In 1980, a top doctor at Boeing warned company leadership that tens of thousands of workers in the Puget Sound region were being exposed to toxic chemical mixtures that were “probably hazardous” and “certainly uncontrolled.” His warning, however, went unheeded by the company’s president at the time. The ripple effect of this failure to respond has been significant, with families alleging that exposure to industrial poisons at Boeing factories has resulted in their children being born with birth defects. The families have been involved in a series of lawsuits against Boeing Co.
Why Was the Boeing Doctor Concerned?
In a presentation to Boeing’s president in 1980, Dr. Barry Dunphy, who served at the time as Boeing’s occupational health manager, warned that chemicals used in the company’s factories presented a risk to employees and their unborn children. According to Dunphy, the toxins that employees were exposed to could result in “future ‘outbreaks’ of serious illness – including sterility, fetal abnormalities, stillbirth, life-long chronic illness, cancer, and death.”
Dunphy recommended protecting employees with chemical labeling, medical monitoring, special training, and other measures. However, none of these were implemented.
Dunphy’s notes and presentation from the time are now the subject of depositions in a series of lawsuits, along with several other internal documents.
What Is the Link Between Chemical Exposure and Birth Defects?
For decades, Boeing has maintained a list of “chemicals of concern” for “reproductive toxicity” according to the depositions. This inventory lists industrial chemicals linked to birth defects via human studies, animal studies, or both. This illustrates that Boeing has been tracking such risks for years.
According to the plaintiffs’ attorneys, the children’s birth defects can be attributed to a “perfect storm” of toxins from two chemical classes. Some toxins are heavy metals such as cadmium, lead, and chromium, while others are organic solvents. Hexavalent chromium is a long-established poison that Boeing’s own scientists have identified as a number one chemical of concern.
In 1986, a Boeing doctor compiled a list of chemicals “associated with adverse reproductive effects in occupationally exposed men or women.” Among them were cadmium, lead, benzene, toluene, and other solvents.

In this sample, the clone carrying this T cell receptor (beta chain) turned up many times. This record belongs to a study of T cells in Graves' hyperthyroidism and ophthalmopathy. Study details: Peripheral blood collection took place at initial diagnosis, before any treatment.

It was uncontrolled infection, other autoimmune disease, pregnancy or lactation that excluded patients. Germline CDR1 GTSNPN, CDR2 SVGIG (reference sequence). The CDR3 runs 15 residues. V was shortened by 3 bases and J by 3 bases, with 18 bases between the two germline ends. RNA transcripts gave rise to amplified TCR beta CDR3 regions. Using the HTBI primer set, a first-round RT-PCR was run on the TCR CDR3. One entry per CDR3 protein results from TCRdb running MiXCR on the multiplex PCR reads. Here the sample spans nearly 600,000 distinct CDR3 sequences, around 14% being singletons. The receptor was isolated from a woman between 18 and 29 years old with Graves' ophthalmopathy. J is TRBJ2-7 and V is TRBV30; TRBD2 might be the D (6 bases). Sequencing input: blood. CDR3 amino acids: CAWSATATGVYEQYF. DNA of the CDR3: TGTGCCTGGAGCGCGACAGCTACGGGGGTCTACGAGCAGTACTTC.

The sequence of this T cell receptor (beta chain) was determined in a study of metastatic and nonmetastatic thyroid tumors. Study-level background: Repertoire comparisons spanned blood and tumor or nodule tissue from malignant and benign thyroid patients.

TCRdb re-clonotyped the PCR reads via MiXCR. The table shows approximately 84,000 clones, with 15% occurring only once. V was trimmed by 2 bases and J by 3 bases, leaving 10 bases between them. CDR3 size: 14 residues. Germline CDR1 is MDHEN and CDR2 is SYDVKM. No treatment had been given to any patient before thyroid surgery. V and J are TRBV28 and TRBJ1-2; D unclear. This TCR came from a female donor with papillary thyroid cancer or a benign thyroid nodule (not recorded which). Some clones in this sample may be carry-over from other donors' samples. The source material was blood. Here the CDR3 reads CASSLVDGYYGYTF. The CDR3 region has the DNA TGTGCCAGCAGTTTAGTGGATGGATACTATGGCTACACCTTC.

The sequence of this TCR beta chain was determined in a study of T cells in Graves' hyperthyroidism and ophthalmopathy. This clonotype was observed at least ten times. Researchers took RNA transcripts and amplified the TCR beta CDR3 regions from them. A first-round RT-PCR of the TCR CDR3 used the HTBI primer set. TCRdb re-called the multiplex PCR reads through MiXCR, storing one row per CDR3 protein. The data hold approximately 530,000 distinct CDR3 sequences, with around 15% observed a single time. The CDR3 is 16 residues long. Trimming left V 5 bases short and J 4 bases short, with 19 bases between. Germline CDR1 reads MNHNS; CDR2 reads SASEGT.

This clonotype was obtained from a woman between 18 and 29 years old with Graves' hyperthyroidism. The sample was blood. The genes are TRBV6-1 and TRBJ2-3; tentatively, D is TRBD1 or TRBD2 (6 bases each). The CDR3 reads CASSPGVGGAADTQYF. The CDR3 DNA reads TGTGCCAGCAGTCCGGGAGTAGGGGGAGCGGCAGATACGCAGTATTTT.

Some chemicals identified in the lawsuits are still being used at Boeing’s Everett plant.
About the Lawsuits
Three families allege that Boeing’s failure to protect workers from toxic chemicals at its factories led to birth defects in their children. The cases involve two men who worked at Boeing’s Everett plant and one woman who worked at a now-defunct Seattle-area factory.
The plaintiffs are:
- Marie Riley, now 42, who was born with four heart defects that’s led to lifelong cardiac problems that have required multiple operations, including two open-heart surgeries.
- Tianna Hatleberg, now 28, who was born with a rare condition whereby she is missing part of her brain, leading to physical and intellectual disabilities.
- Natalie Ford, now 8, who was born with a rare genetic mutation that causes a condition known as Pitt-Hopkins Syndrome. Ford has the mental and mobility functioning of an infant and will require around-the-clock care for the rest of her life.
Riley recently reached an out-of-court settlement with Boeing Co. for an undisclosed amount. Settlement discussions are ongoing in the other two cases.
How We Help Boeing Birth Defect Victims
Seek justice with the help of our experienced birth defects attorneys. Our alliance of birth defect victims’ attorneys has represented people like you, who have been affected by birth defects caused by toxic exposure at Boeing. We aggressively fight the corporate giants who failed to protect vulnerable workers. If you or a loved one was exposed to chemicals while pregnant and now have a child who suffers from a life-altering birth defect like spina bifida, muscular dystrophy, or cerebral palsy, we can help.